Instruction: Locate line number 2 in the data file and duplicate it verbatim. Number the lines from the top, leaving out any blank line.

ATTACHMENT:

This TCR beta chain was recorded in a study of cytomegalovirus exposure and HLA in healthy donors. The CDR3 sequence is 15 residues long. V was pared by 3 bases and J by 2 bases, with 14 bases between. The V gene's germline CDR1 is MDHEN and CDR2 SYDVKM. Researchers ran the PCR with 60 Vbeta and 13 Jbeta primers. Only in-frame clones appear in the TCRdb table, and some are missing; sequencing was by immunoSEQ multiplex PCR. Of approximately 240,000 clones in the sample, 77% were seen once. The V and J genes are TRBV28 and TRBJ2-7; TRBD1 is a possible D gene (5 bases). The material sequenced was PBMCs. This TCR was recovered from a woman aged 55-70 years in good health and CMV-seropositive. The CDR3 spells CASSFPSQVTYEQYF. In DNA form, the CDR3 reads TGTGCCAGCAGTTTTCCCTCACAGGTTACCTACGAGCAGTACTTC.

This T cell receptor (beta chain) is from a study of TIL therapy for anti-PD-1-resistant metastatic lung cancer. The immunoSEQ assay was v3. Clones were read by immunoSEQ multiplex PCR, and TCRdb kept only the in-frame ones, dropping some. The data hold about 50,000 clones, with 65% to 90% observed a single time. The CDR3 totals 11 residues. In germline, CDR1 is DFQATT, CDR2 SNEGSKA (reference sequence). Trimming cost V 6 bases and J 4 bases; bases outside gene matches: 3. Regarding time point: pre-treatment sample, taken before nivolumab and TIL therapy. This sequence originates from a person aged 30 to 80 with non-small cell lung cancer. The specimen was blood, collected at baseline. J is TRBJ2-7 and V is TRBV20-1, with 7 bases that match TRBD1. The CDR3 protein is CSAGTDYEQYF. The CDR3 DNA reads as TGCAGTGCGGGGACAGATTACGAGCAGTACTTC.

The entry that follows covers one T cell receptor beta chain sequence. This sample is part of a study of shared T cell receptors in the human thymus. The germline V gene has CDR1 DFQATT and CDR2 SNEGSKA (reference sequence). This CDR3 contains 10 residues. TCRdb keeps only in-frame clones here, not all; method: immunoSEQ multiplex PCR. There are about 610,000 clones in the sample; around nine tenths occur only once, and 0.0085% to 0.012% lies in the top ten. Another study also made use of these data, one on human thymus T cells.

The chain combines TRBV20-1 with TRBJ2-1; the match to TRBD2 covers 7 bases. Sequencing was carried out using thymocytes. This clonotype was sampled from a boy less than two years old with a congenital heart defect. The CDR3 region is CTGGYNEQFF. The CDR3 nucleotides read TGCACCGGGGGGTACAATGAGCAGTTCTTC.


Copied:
This T cell receptor (beta chain) is from a study of TIL therapy for anti-PD-1-resistant metastatic lung cancer. The immunoSEQ assay was v3. Clones were read by immunoSEQ multiplex PCR, and TCRdb kept only the in-frame ones, dropping some. The data hold about 50,000 clones, with 65% to 90% observed a single time. The CDR3 totals 11 residues. In germline, CDR1 is DFQATT, CDR2 SNEGSKA (reference sequence). Trimming cost V 6 bases and J 4 bases; bases outside gene matches: 3. Regarding time point: pre-treatment sample, taken before nivolumab and TIL therapy. This sequence originates from a person aged 30 to 80 with non-small cell lung cancer. The specimen was blood, collected at baseline. J is TRBJ2-7 and V is TRBV20-1, with 7 bases that match TRBD1. The CDR3 protein is CSAGTDYEQYF. The CDR3 DNA reads as TGCAGTGCGGGGACAGATTACGAGCAGTACTTC.